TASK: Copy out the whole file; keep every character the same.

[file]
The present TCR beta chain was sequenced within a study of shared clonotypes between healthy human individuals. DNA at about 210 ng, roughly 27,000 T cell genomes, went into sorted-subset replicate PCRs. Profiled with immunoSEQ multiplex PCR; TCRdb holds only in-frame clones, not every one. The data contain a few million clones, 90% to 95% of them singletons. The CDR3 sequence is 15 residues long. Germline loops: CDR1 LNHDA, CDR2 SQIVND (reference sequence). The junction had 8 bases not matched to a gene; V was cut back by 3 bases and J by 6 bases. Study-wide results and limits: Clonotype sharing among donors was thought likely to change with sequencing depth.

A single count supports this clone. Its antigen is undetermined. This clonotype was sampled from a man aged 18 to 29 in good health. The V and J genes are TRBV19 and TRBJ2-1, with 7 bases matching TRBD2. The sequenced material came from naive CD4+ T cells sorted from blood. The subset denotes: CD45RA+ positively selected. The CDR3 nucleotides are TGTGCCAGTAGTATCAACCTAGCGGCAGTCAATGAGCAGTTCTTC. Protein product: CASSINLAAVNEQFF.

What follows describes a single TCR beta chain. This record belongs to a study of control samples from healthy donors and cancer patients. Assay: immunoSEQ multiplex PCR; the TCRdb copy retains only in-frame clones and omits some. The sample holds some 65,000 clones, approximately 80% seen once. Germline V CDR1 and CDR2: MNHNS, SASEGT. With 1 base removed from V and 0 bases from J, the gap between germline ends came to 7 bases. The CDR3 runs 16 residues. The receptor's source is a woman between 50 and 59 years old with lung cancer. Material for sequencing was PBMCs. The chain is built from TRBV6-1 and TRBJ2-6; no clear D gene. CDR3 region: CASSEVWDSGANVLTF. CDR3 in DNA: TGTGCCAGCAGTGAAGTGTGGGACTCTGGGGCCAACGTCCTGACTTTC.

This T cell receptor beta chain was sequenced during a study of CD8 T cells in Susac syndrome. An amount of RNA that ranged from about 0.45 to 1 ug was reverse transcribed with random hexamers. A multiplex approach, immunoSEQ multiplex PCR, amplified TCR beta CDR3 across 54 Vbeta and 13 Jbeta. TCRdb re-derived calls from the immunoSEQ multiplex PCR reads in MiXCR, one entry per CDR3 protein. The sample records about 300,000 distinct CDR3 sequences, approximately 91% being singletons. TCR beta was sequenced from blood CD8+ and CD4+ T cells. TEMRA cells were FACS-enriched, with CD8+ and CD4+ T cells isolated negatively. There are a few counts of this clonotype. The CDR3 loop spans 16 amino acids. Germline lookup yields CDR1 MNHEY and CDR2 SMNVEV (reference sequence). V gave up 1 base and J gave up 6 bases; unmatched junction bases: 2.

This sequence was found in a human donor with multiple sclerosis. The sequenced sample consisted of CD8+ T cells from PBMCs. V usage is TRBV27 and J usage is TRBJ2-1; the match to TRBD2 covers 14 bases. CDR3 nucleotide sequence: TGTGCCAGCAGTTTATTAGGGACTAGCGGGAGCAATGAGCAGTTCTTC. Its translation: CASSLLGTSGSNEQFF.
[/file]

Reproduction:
The present TCR beta chain was sequenced within a study of shared clonotypes between healthy human individuals. DNA at about 210 ng, roughly 27,000 T cell genomes, went into sorted-subset replicate PCRs. Profiled with immunoSEQ multiplex PCR; TCRdb holds only in-frame clones, not every one. The data contain a few million clones, 90% to 95% of them singletons. The CDR3 sequence is 15 residues long. Germline loops: CDR1 LNHDA, CDR2 SQIVND (reference sequence). The junction had 8 bases not matched to a gene; V was cut back by 3 bases and J by 6 bases. Study-wide results and limits: Clonotype sharing among donors was thought likely to change with sequencing depth.

A single count supports this clone. Its antigen is undetermined. This clonotype was sampled from a man aged 18 to 29 in good health. The V and J genes are TRBV19 and TRBJ2-1, with 7 bases matching TRBD2. The sequenced material came from naive CD4+ T cells sorted from blood. The subset denotes: CD45RA+ positively selected. The CDR3 nucleotides are TGTGCCAGTAGTATCAACCTAGCGGCAGTCAATGAGCAGTTCTTC. Protein product: CASSINLAAVNEQFF.

What follows describes a single TCR beta chain. This record belongs to a study of control samples from healthy donors and cancer patients. Assay: immunoSEQ multiplex PCR; the TCRdb copy retains only in-frame clones and omits some. The sample holds some 65,000 clones, approximately 80% seen once. Germline V CDR1 and CDR2: MNHNS, SASEGT. With 1 base removed from V and 0 bases from J, the gap between germline ends came to 7 bases. The CDR3 runs 16 residues. The receptor's source is a woman between 50 and 59 years old with lung cancer. Material for sequencing was PBMCs. The chain is built from TRBV6-1 and TRBJ2-6; no clear D gene. CDR3 region: CASSEVWDSGANVLTF. CDR3 in DNA: TGTGCCAGCAGTGAAGTGTGGGACTCTGGGGCCAACGTCCTGACTTTC.

This T cell receptor beta chain was sequenced during a study of CD8 T cells in Susac syndrome. An amount of RNA that ranged from about 0.45 to 1 ug was reverse transcribed with random hexamers. A multiplex approach, immunoSEQ multiplex PCR, amplified TCR beta CDR3 across 54 Vbeta and 13 Jbeta. TCRdb re-derived calls from the immunoSEQ multiplex PCR reads in MiXCR, one entry per CDR3 protein. The sample records about 300,000 distinct CDR3 sequences, approximately 91% being singletons. TCR beta was sequenced from blood CD8+ and CD4+ T cells. TEMRA cells were FACS-enriched, with CD8+ and CD4+ T cells isolated negatively. There are a few counts of this clonotype. The CDR3 loop spans 16 amino acids. Germline lookup yields CDR1 MNHEY and CDR2 SMNVEV (reference sequence). V gave up 1 base and J gave up 6 bases; unmatched junction bases: 2.

This sequence was found in a human donor with multiple sclerosis. The sequenced sample consisted of CD8+ T cells from PBMCs. V usage is TRBV27 and J usage is TRBJ2-1; the match to TRBD2 covers 14 bases. CDR3 nucleotide sequence: TGTGCCAGCAGTTTATTAGGGACTAGCGGGAGCAATGAGCAGTTCTTC. Its translation: CASSLLGTSGSNEQFF.